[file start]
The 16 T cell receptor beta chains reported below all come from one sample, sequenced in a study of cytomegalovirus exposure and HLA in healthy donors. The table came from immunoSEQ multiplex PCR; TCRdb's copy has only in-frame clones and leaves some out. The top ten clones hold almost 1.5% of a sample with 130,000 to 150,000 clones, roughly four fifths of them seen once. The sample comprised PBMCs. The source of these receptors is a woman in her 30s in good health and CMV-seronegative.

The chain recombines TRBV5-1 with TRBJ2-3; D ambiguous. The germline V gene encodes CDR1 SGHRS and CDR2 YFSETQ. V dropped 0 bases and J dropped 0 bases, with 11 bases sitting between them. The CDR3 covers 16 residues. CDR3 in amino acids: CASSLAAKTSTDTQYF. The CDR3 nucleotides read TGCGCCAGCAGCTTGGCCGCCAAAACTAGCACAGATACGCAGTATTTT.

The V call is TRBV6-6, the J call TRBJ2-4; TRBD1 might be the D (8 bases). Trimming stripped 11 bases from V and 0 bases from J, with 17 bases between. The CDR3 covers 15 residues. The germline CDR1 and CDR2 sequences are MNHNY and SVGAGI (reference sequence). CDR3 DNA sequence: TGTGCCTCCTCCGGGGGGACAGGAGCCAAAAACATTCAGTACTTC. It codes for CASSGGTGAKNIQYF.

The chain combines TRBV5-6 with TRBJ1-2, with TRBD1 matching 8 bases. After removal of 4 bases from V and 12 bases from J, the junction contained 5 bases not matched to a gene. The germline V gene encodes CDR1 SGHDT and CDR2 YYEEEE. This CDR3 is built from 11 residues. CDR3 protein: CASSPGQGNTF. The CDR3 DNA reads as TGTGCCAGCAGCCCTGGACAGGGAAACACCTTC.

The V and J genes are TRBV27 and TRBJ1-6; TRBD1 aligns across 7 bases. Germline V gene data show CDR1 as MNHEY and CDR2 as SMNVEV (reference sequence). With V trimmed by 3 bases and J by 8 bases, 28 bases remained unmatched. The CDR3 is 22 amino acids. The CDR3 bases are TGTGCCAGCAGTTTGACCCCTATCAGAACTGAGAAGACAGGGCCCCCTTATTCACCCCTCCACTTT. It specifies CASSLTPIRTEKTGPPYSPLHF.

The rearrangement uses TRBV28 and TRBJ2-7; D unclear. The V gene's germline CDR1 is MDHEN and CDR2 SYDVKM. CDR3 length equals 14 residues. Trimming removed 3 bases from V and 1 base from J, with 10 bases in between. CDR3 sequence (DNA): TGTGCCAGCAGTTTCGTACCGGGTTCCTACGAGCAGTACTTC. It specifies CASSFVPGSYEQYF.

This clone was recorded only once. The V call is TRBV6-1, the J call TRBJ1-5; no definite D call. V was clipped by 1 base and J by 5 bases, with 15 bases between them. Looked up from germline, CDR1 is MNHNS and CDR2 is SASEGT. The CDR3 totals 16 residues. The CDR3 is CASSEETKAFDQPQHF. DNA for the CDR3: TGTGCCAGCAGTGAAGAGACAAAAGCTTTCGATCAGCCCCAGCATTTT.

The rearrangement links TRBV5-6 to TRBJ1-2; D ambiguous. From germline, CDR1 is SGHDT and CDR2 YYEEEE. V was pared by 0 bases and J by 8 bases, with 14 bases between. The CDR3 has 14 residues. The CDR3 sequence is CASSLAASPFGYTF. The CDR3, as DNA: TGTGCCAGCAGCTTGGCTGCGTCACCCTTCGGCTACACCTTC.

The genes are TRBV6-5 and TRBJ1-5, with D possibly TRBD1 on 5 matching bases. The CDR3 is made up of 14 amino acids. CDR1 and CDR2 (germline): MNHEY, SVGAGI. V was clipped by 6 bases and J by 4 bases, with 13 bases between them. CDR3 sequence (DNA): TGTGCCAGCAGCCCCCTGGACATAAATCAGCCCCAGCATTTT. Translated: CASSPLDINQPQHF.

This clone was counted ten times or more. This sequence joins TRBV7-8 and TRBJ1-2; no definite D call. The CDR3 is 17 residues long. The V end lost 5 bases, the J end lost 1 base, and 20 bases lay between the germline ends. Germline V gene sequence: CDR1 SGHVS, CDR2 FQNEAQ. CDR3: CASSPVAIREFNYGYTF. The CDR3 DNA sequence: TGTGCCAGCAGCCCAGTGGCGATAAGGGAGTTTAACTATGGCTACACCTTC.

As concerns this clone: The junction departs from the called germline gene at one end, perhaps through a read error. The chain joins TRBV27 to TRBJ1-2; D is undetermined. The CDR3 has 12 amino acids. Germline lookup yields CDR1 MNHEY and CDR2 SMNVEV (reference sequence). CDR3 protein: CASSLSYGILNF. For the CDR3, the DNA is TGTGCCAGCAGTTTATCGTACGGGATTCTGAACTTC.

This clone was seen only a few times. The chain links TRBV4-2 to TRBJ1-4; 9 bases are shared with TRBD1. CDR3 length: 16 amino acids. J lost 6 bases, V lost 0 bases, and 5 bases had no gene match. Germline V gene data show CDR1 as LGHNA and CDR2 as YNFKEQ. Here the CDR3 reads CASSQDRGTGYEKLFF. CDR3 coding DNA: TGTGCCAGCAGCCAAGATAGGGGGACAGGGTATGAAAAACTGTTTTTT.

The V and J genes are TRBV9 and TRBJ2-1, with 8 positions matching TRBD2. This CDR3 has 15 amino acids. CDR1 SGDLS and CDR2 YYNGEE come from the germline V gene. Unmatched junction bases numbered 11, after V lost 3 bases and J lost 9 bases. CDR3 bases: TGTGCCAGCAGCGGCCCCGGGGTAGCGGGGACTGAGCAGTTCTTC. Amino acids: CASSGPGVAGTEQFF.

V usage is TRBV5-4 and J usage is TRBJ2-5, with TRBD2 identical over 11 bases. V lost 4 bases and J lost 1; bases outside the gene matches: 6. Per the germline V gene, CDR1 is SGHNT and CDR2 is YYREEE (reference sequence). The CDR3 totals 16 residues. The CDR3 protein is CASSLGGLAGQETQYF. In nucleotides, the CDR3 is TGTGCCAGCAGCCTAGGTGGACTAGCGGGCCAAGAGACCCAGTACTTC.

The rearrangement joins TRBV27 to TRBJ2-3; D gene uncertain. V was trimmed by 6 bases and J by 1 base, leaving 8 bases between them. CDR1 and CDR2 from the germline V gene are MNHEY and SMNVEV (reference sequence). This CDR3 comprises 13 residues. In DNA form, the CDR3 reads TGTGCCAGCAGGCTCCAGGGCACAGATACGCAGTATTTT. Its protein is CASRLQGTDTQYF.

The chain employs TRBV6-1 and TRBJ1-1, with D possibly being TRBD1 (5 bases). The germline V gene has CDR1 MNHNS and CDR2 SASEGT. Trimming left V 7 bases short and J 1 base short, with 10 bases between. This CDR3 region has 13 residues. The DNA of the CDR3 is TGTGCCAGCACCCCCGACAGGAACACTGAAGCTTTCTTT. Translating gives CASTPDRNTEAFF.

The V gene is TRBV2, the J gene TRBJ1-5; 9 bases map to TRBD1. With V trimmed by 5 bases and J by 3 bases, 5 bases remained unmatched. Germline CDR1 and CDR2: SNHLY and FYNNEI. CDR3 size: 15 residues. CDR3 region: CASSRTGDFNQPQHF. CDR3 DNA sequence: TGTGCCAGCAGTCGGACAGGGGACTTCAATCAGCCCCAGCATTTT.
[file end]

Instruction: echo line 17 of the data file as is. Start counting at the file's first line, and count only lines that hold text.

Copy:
The V gene is TRBV2, the J gene TRBJ1-5; 9 bases map to TRBD1. With V trimmed by 5 bases and J by 3 bases, 5 bases remained unmatched. Germline CDR1 and CDR2: SNHLY and FYNNEI. CDR3 size: 15 residues. CDR3 region: CASSRTGDFNQPQHF. CDR3 DNA sequence: TGTGCCAGCAGTCGGACAGGGGACTTCAATCAGCCCCAGCATTTT.